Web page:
The 3rd official European Reference Network (ERN) conference took place in Vilnius, Lithuania, on the 9th of March. The following day was dedicated to the kick-off meetings for the 24 thematic European Reference Networks (ERNs). This was a major event, involving approximately 600 delegates, and was organised under the auspices of the President of the European Commission Jean-Claude Junker, the Commissioner on Health and Food Safety Vytenis Andriukatis and the Ministers of Health of Lithuania (Aurelijus Veryga) and Malta (Christopher Fearne) as well as of Françoise Grosstête, former rapporteur of the Directive of cross-border healthcare.
The main conference consisted of the opening addresses, followed by four multistakeholder roundtables, dedicated to the following topics: organisation and management of ERNs; EU policies and supporting Actions to ERNs; ERNs and national healthcare systems; and the way forward for the new ERNs. It was emphasised that ERNs have been built on the framework of the 2011 Directive on Patients’ rights in cross-border healthcare, which entered into force in Member States in 2013. All agreed that this unique, innovative mode of healthcare organisation will be a game-changer for the millions of patients suffering from a rare disease in Europe. Over 900 healthcare units are now interconnected to share their expertise, spread good practice, generate data and engage in research, for the benefit of every patient in every participating country. Speakers emphasised that ERNs are not closed clubs of experts talking and working together, but should be open networks linked effectively with national healthcare providers, and thus embedded in the national health systems. The delegates of the conference noted how effectively patient representatives have been embedded in all aspects of ERNs, including the governance, via the ePAG initiative – this active participation ensures that patients’ voices will be heard, and should enable the broader patient community to benefit from the ERNs locally in their countries. In the near future, new healthcare providers (HCPs) will be able to join the Network as ‘affiliated’ partners (in one of the three categories defined in the legal Acts) in order to allow countries without representation in an approved ERN to access the expertise of that Network and therefore open the ERN ‘door’ to all patients in Europe requiring that knowledge.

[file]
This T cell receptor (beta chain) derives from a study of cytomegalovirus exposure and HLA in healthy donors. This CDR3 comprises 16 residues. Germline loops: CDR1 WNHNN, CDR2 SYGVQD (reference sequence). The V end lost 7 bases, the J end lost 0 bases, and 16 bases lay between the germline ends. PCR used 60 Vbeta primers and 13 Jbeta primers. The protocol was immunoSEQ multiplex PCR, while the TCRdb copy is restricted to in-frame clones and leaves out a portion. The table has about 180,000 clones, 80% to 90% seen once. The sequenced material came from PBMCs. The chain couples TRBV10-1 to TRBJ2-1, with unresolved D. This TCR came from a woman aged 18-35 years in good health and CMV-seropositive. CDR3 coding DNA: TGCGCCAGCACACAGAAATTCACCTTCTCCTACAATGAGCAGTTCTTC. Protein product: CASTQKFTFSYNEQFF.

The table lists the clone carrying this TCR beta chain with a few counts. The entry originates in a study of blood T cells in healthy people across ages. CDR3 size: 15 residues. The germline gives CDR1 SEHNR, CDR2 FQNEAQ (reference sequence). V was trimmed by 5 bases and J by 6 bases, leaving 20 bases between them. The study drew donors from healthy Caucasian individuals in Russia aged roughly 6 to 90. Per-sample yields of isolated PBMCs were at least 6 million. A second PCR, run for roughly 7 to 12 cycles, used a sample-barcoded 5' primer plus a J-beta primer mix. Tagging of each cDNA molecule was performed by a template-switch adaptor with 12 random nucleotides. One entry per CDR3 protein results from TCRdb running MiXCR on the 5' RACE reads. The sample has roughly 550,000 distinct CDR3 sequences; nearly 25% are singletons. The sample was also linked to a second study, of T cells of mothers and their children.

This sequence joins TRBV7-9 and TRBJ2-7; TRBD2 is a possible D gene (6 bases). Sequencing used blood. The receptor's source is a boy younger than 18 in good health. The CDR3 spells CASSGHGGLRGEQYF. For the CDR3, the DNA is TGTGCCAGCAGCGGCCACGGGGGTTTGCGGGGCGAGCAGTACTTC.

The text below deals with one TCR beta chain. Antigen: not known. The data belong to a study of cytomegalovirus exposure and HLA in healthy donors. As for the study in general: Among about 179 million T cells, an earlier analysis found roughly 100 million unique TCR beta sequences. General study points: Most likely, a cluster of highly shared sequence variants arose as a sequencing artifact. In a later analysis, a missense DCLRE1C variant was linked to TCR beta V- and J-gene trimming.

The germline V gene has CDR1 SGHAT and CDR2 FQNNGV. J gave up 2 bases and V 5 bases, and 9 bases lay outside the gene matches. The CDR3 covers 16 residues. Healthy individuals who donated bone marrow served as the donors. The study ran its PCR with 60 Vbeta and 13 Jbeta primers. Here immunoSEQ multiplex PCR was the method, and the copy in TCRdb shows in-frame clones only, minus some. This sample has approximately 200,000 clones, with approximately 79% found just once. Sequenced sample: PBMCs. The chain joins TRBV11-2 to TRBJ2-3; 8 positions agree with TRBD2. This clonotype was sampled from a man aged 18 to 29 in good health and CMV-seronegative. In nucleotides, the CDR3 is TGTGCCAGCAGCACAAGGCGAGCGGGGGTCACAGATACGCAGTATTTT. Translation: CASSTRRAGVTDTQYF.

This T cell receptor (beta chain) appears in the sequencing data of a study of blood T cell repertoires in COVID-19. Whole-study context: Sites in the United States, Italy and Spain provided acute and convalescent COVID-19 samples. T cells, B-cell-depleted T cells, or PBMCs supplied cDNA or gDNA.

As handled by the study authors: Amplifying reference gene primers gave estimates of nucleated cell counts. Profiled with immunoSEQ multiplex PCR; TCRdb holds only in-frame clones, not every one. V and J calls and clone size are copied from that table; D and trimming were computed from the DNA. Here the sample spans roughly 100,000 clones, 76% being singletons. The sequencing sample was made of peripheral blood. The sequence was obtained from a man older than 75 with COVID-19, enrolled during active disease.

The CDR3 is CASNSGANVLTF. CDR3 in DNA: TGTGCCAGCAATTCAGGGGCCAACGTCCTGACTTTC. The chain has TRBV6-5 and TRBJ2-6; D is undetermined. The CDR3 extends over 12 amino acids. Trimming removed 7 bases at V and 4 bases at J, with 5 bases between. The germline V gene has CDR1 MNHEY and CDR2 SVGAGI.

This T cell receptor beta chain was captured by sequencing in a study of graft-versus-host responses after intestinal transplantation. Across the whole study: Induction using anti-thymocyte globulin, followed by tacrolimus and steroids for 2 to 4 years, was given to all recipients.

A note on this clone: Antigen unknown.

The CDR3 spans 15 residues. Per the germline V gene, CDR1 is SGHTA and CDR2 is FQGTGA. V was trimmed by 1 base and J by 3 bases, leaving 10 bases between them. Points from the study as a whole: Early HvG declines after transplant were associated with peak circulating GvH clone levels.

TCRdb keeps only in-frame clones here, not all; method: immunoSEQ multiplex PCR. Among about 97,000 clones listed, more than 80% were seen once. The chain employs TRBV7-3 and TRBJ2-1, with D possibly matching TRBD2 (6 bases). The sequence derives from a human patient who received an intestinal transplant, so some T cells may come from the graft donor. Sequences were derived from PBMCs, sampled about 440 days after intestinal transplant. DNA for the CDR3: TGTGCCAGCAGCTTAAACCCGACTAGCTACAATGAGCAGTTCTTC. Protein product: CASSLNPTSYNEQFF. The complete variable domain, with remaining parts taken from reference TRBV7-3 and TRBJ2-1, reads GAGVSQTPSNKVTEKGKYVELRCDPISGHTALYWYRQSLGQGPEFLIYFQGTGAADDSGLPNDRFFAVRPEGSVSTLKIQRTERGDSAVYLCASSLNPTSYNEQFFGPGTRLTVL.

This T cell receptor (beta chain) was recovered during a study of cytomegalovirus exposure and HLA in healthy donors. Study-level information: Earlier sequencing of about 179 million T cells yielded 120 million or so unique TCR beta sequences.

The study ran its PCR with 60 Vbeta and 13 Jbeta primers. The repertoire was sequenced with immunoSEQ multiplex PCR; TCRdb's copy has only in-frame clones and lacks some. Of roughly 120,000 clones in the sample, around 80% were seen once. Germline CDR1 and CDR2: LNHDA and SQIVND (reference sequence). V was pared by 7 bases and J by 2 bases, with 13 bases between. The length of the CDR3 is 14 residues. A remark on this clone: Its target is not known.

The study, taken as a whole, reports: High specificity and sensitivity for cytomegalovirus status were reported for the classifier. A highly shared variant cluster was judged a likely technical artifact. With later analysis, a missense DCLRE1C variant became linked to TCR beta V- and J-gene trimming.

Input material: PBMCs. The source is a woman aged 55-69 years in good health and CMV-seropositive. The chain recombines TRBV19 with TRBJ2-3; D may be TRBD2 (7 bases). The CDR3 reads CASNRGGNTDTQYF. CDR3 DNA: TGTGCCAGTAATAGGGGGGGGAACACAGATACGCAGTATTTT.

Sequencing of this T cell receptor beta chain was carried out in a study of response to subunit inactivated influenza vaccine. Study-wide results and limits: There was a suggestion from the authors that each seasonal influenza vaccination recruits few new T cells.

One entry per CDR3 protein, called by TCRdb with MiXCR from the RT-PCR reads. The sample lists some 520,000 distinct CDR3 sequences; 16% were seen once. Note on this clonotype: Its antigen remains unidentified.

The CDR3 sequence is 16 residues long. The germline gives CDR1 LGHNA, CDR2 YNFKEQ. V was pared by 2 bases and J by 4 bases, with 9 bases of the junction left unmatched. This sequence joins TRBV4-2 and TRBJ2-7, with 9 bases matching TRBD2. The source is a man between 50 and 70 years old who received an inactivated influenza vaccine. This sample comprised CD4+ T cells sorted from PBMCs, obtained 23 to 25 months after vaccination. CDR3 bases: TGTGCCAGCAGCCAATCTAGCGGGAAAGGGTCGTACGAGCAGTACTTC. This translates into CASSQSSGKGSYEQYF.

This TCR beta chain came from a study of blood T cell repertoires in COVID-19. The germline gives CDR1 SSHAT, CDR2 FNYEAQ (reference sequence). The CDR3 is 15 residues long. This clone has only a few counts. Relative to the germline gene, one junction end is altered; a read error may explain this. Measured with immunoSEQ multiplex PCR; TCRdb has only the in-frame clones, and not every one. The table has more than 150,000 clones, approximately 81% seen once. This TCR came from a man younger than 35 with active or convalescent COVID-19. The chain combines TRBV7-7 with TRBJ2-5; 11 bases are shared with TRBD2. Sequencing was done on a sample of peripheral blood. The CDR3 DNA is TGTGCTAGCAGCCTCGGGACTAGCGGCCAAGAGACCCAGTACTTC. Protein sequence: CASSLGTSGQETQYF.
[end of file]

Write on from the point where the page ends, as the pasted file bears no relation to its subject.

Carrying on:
Considerable emphasis was placed on the importance of the ERNs’ work being supported by adequate information technology and eHealth tools, which play a valuable role in facilitating collaboration. Further information was shared, concerning the dedicated platform that will be provided by the European Commission in order to facilitate data exchange and sharing. A key challenge for this clinical data management platform in future will be the degree of interoperability with national health systems – there is major potential here to transform the way rare and complex cases are managed in health systems broadly.
The first day ended with official awarding of certificates to the 24 ERN Coordinators – a watershed moment, making years in the making. The official advent of ERNs is both exciting and challenging, and this feeling was very much evident at this milestone event – we are on the threshold of a decisive moment for the diagnosis, treatment and care of rare diseases. ERNs are an excellent example of collaboration across stakeholder groups, across geographical borders and across both care and research domains – in summary, ERNs are a perfect embodiment of the European Union (« union » being a key word here) in action.